Ministry Leadership

7 Viruses That Infect the Church





Virus-computerThe nature of computer viruses, as I understand them, is that a kink is placed in the inner workings of these systems that infiltrates all aspects and makes it impossible for the computer to do the work for which it was intended.

They are called viruses for good reason. Plagues are the result of viruses being passed along from one person to another until millions are infected and a great many die. Quarantining the carriers has traditionally been the means of stopping the virus in its tracks.

In the kingdom of God—the church on earth, if you will—bad ideas and wrongheaded philosophies function in the same way as viruses. They infect a church, and as members and leaders interact with other churches, as people relocate and assume places in other congregations, the infection is spread.

The result is always deadly.

Here are seven viruses I have observed affecting and infecting the Lord’s work on earth today:

1. The people who come to church are our customers, and our job as leaders is to satisfy them. I first encountered this from a longtime friend who was teaching on the campus of a well-known and historically conservative Christian university. Bobo (not his name, but close enough; the “Bobo” will give him a smile) would use part of one class period each semester to share his testimony with his class, no matter what subject he taught.

He told me, “It’s vital that students know the worldview their professor is coming from. If they don’t, they can make some major errors in receiving his teaching. So, I tell them how Jesus Christ entered my life and changed me forever.”

The dean called him in. “You must not do this any more," he said to Bobo. "You have a diverse population in your classroom, many of them from different religious backgrounds, and your little sermon is upsetting some. Bobo, you must understand that as a Christian college, we have a product to sell. The students are our customers. If they do not like what we have to offer, they go elsewhere. If enough of them leave, you and I are out of a job.”

Bobo soon transferred to another college.

Church leaders fall prey to this kind of carnal interpretation of our mission. Our role is to satisfy the pew-dwellers. If they are unhappy with their leadership, they go elsewhere, the church dries up and we are out of a job. Therefore, we will soft-pedal any preachings and standards that upset any segment of the congregation.

The second virus is like unto the first …

2) The pastors are here to make us happy, and if they don’t, we get rid of them. It is a rare congregation that can abide a minister who speaks the whole truth—"preaches the Word,” Scripture calls it—and upsets members from time to time.

However, I will go so far as to say that any minister who does not offend or upset some of his people from time to time is probably playing at his assignment.

A faithful minister keeps pushing his people toward the Lord’s goal for them. Pushing is uncomfortable. We want to push back.

There is a thinking abroad in the land that if the membership is unhappy, they will desert the program, withhold their offerings and find other things to do on Sundays—and that therefore the role of the leadership is to keep them happy.

“Pastor,” the little committee says, “we thought you would want to know that some of the members are unhappy with you.”

The minister, looking around at the six distinguished men and women who were standing in his office, says, “So?”

“Well,” the speaker says, “we thought that would matter to you.”

The shepherd says, “It does, but not much.”

“Then we are under a misconception here,” says the spokesman. “Our understanding is that since a pastor serves at the pleasure of the people, if they are unhappy with him, he is failing at his job. And thus, his continued employment is in jeopardy.”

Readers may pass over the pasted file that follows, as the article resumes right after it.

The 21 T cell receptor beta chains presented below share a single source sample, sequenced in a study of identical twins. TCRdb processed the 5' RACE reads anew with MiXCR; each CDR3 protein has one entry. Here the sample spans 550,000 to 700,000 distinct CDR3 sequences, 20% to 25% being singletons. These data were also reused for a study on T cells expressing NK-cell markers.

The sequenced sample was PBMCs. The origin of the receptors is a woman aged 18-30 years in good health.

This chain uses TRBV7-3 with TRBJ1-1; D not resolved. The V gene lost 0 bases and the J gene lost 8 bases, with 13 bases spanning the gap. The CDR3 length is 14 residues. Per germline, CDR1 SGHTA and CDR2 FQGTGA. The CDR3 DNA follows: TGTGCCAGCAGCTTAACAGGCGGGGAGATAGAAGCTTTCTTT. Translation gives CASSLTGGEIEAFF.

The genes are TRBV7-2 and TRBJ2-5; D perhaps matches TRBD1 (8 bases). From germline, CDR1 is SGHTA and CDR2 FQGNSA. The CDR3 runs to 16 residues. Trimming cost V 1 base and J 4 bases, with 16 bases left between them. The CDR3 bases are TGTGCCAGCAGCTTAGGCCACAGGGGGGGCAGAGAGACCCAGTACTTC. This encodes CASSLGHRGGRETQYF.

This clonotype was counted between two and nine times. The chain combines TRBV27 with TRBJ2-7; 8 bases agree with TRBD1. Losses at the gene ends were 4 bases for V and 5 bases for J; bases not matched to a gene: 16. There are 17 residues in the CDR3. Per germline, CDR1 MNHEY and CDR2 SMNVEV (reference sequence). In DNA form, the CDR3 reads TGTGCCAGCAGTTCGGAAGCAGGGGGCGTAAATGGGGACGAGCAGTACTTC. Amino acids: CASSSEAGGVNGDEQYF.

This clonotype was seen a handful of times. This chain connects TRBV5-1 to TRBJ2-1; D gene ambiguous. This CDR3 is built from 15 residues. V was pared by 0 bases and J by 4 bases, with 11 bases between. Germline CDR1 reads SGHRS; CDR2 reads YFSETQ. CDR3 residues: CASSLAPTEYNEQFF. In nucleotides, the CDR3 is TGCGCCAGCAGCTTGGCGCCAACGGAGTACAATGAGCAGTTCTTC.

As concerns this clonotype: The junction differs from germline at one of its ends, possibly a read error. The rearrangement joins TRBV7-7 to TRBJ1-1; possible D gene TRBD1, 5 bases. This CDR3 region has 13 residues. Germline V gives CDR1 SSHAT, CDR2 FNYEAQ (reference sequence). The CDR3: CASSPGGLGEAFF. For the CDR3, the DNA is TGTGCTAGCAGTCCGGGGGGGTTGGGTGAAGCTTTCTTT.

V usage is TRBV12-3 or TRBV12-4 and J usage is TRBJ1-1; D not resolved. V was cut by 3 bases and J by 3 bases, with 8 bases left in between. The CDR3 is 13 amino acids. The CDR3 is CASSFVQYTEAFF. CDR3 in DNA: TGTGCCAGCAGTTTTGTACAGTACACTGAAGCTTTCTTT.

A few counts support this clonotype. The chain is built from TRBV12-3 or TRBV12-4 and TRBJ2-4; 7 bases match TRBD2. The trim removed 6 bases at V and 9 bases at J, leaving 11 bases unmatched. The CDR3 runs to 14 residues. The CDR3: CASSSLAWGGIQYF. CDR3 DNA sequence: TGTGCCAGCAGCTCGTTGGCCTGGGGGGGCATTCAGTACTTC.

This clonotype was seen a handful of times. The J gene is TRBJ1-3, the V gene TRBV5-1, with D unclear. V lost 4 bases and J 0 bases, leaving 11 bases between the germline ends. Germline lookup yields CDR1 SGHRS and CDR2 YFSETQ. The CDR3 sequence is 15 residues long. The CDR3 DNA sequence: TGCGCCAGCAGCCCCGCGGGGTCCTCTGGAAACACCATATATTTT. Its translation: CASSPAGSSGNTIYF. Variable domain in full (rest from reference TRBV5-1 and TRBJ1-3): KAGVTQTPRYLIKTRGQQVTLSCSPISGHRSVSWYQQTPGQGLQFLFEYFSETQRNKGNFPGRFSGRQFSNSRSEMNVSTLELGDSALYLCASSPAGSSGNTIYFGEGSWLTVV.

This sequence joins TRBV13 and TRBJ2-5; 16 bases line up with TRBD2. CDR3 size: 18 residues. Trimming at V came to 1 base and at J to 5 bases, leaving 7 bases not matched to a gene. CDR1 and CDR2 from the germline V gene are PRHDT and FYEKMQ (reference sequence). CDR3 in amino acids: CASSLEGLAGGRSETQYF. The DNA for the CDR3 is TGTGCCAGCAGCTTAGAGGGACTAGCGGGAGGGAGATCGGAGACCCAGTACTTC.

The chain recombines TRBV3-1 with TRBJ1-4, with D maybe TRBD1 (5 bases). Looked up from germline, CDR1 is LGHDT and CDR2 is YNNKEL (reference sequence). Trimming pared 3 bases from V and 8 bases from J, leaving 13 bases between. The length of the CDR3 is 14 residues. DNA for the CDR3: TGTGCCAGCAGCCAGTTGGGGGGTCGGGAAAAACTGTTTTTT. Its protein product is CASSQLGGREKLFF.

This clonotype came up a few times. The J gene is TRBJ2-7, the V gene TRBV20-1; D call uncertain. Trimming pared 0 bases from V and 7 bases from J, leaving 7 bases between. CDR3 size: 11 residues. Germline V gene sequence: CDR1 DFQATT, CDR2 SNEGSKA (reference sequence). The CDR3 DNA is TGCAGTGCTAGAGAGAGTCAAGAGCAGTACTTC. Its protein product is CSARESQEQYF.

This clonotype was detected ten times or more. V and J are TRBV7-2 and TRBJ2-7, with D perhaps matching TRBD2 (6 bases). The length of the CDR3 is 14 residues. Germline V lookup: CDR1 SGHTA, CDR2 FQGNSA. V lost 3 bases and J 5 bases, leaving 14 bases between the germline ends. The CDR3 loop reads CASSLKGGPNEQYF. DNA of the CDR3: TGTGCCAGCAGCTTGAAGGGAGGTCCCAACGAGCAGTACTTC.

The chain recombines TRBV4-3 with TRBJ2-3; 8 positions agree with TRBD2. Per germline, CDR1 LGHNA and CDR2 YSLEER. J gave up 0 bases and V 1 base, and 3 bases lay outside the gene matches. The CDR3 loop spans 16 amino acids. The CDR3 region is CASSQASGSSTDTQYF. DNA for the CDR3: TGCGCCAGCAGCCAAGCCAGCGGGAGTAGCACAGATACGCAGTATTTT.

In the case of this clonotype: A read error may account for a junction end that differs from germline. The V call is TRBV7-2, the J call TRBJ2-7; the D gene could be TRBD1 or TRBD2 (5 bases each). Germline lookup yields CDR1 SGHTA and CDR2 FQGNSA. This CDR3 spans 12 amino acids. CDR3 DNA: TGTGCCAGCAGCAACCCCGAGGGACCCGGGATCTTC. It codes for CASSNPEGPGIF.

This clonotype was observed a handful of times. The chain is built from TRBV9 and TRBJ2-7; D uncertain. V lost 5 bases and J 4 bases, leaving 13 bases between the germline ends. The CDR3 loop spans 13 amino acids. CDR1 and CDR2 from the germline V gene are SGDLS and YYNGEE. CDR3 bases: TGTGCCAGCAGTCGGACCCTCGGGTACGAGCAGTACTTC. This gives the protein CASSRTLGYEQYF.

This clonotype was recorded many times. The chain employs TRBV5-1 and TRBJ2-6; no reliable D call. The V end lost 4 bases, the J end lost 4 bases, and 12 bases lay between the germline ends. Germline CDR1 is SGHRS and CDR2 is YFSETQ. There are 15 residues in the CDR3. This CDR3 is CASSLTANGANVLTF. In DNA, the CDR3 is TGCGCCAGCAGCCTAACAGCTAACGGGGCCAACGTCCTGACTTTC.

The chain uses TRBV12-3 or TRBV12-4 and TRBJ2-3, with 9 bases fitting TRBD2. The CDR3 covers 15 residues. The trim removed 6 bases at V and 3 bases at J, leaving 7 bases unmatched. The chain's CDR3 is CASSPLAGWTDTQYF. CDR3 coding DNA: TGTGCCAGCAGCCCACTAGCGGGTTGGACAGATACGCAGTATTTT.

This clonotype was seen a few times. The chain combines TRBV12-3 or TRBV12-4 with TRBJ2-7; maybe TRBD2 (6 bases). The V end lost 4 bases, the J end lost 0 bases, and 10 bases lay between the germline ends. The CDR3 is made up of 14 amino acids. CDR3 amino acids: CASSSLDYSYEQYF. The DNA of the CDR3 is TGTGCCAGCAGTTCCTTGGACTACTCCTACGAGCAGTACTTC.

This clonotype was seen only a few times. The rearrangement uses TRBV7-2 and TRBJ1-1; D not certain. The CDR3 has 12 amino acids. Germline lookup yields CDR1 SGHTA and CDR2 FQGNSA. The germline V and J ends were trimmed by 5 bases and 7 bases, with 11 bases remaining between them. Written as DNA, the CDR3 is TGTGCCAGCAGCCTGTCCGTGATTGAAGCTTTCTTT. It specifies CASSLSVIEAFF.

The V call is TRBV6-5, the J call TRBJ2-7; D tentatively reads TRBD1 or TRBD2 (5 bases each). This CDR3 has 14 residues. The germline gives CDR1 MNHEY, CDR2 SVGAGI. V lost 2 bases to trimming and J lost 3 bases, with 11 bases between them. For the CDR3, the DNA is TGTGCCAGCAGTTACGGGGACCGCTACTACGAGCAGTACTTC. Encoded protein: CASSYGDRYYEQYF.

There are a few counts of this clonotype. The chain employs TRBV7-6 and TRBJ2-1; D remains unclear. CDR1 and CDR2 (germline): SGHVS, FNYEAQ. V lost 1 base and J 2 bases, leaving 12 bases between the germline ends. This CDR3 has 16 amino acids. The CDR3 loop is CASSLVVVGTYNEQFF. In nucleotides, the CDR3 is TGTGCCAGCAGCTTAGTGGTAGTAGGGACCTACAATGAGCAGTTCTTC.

The pastor says, “There is a misconception, but it’s on your part. The minister was not sent to make the congregation happy. He was sent to make you holy and spiritually healthy and to make the heavenly Father happy. Those are two vastly different concepts.”

There are not 10 members in a hundred who get this distinction. And we are paying a severe price in terms of pastoral turnover, church divisions and ministerial illnesses.

3. Deacons are to handle the business of the church while ministers take care of the spiritual side of matters. I’ve encountered this foolishness in several churches, and in every case the result has been disastrous. There is not a single word in all Scripture—not one—that would substantiate this wrongheaded notion on how churches are to be run (or led).

Anyone who knows the first thing about Congress sees that whoever controls the purse strings calls the shots. That’s why men and women we send to Congress vie with one another to chair the appropriations committee. Even if a bill is passed by a unanimous vote, if it’s not funded, nothing happens.

Power-brokers inside a church—and they are not all deacons, believe me (I do not mean to slander these good people!)—quietly work in the background to insert themselves or their lackeys into the key decision-making slots.  From there, they control the preacher and the staff.

“Shepherd the church of God, among whom the Holy Spirit has made you the episcopos” (Acts 20:28).  Episcopos is Greek for “overseer” or, just as literally, “supervisor.” Epi = upon or over, and scopos = to see. In context, Paul is addressing the pastors/elders of the Ephesian church.

The pastors do not keep the books, do not necessarily hire and fire staff, and do not need to man the phones. But it all comes back on them. They are the only God-appointed overseers of His church, and according to Hebrews 13:17, they will stand before Him and account for the souls of their people.

You and I do well to assist them in their divine work and not impede it.

4. I give my offering when I agree with the church and withhold it when I don’t. To do otherwise, someone insists, is to be unfaithful. “After all, why should I fund something I disagree with?”

Answer: If someone is doing something unscriptural, unethical or illegal, don’t fund it. But if you are simply in disagreement with the leadership, get over it and bring your offerings to the church. Act like a grownup, not a selfish kid on the playground who wants to take his ball and go home because he didn’t get his way.

Few things speak about your maturity in Christ like how you behave and continue serving and giving after you did not get your way on something you wanted the church to do but were outvoted or were simply told no by the leaders. Even pastors get told no at times. It hurts, but we go forward, eyes on Jesus, doing our job. It’s what mature people do.

It helps me to see that in Mark 12, our Lord praises the widow for bringing her small offering into the temple treasury at the very time the temple was under the control of a bunch of crooks! One chapter earlier, Jesus had called them “a den of thieves.”